NDSF just published the first edition of a quarterly newsletter for the deep-submergence community to share regular updates about the Facility’s people, projects, and vehicles.
We’ll feature updates from the Alvin, Jason and Sentry Teams, as well as news articles, original stories, expedition photos (we’d love to include yours!), and more.
A multi-disciplinary, multi-institutional team traveled to the East Pacific Rise at 9°50’N in April 2021 to better understand the geophysical, chemical and biological connections at the hydrothermal vent fields there in advance of a seafloor eruption expected to occur in the near future. The remotely operated vehicle (ROV) Jason carried instruments and experiments to the seafloor and brought physical samples and high-quality images back to the surface throughout the 45-day expedition on the research vessel Roger Revelle in April 2021.
Watch a recording of the livestream of Jason working at the East Pacific Rise.Jason traversing volcanic seafloor near 9° 50’N at 2500 meters below the surface Jason sampling vents and volcanic seafloor Jason preparing to measure the temperature at a hydrothermal vent Jason deploying a self-recording, fluid temperature sensor near 9° 47’N at 2510-meter depth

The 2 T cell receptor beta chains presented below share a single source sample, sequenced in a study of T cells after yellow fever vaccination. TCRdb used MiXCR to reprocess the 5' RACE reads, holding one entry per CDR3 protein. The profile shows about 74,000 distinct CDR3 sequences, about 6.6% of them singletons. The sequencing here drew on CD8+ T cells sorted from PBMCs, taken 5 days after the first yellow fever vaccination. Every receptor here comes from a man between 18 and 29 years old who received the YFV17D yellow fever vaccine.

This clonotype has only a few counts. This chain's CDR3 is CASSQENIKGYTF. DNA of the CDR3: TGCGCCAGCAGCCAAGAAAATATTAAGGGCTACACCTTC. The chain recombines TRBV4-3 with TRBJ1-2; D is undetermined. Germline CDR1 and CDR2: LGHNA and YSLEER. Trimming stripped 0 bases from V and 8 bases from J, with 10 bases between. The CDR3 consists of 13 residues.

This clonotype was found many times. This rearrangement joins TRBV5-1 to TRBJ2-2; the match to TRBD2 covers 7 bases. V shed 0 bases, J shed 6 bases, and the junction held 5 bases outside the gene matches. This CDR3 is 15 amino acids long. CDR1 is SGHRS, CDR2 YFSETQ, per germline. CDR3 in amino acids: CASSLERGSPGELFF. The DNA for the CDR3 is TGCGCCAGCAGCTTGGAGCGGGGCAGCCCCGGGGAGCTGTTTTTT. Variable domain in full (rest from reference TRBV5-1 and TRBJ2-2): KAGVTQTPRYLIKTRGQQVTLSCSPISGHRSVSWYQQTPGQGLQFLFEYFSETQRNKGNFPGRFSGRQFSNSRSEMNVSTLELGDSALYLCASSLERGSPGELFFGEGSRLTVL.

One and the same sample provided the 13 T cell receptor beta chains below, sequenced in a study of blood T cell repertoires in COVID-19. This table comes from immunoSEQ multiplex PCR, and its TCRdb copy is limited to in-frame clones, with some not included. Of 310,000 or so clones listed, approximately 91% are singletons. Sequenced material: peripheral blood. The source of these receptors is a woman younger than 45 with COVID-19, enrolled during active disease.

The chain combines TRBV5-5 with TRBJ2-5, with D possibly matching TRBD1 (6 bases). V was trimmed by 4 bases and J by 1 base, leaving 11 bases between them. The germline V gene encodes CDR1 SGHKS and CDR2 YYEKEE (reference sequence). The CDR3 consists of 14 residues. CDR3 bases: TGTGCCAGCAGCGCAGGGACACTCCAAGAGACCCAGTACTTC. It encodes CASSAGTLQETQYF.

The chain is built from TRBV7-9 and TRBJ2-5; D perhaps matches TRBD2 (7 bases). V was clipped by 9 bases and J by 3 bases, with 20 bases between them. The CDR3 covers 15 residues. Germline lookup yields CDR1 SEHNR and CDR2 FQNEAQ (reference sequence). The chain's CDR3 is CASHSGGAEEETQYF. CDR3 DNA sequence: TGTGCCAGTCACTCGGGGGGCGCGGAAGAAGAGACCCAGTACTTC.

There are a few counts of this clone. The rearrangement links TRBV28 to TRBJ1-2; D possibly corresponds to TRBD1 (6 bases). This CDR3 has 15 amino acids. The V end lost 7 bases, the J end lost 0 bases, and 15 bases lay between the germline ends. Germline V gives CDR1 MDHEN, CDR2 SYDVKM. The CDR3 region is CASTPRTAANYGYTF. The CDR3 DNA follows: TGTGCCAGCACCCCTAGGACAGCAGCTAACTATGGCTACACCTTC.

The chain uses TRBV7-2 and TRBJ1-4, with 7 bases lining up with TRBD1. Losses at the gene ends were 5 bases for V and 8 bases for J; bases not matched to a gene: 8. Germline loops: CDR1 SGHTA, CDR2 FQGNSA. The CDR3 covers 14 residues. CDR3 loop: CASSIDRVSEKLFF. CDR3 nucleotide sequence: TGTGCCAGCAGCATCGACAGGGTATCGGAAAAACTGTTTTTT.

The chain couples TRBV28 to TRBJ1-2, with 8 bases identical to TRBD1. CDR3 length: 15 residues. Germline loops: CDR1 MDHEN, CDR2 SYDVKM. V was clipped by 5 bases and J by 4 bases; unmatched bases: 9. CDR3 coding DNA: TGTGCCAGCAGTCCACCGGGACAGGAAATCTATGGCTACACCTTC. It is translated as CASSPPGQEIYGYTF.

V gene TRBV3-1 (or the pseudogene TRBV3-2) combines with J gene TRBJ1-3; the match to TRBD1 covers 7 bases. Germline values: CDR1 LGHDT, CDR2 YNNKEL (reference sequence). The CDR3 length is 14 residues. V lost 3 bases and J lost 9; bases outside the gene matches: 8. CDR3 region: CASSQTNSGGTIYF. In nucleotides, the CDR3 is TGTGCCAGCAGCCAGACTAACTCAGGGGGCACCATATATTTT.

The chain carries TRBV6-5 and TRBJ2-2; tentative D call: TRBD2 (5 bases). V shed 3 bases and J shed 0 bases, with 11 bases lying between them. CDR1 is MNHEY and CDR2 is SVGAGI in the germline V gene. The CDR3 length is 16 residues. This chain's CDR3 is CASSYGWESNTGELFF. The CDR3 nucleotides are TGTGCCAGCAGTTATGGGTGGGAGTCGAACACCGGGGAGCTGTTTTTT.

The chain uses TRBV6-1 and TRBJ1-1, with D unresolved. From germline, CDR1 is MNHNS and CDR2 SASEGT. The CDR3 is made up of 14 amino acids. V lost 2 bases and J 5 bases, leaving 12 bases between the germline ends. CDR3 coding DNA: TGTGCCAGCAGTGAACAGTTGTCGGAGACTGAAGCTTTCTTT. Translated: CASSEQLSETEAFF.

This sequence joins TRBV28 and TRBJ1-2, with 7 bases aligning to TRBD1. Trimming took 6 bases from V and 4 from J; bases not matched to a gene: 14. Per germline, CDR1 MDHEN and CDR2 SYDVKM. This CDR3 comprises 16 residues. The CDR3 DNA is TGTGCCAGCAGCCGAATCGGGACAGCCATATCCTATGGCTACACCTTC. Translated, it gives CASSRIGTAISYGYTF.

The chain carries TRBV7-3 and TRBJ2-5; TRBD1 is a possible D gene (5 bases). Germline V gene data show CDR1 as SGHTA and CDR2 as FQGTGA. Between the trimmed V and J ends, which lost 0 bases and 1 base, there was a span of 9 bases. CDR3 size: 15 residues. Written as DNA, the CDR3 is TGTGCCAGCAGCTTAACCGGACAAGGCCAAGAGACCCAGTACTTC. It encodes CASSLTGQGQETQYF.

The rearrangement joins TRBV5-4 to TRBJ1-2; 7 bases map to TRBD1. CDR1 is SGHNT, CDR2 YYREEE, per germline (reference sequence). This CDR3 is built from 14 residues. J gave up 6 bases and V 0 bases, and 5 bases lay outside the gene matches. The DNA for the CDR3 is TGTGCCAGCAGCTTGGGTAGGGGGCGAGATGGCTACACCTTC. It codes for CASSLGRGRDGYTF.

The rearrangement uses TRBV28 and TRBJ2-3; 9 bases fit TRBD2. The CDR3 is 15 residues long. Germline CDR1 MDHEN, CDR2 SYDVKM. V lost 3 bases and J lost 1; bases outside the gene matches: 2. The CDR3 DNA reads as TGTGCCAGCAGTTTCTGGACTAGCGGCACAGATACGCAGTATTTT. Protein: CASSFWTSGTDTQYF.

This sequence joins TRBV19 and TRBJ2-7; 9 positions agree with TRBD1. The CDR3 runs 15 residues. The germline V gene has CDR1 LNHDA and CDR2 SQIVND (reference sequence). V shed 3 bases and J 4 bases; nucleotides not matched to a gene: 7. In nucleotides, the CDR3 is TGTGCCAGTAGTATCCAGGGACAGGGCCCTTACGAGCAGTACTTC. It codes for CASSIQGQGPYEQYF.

Images, samples, and sidescan of several corroded barrels on the sea floor off the coast of California captured by ROV Jason and AUV Sentry in 2011 helped UC Santa Barbara scientist David Valentine uncover a massive and largely forgotten chemical waste dump on the seafloor near Los Angeles. Read the whole story in the New York Times.
Listen to Alvin Program Manager Bruce Strickrott explain how Alvin stays in one piece under the enormous pressure of the ocean.
Listen to Adam Soule talking about HOV Alvin–it’s storied history and promising future on this podcast from Physics World. The Alvin portion begins at 18:20.
WIRED Magazine interviews Alvin Group Manager Bruce Strickrott and Chief Scientist for Deep Submergence Adam Soule about the 6,500 meter overhaul.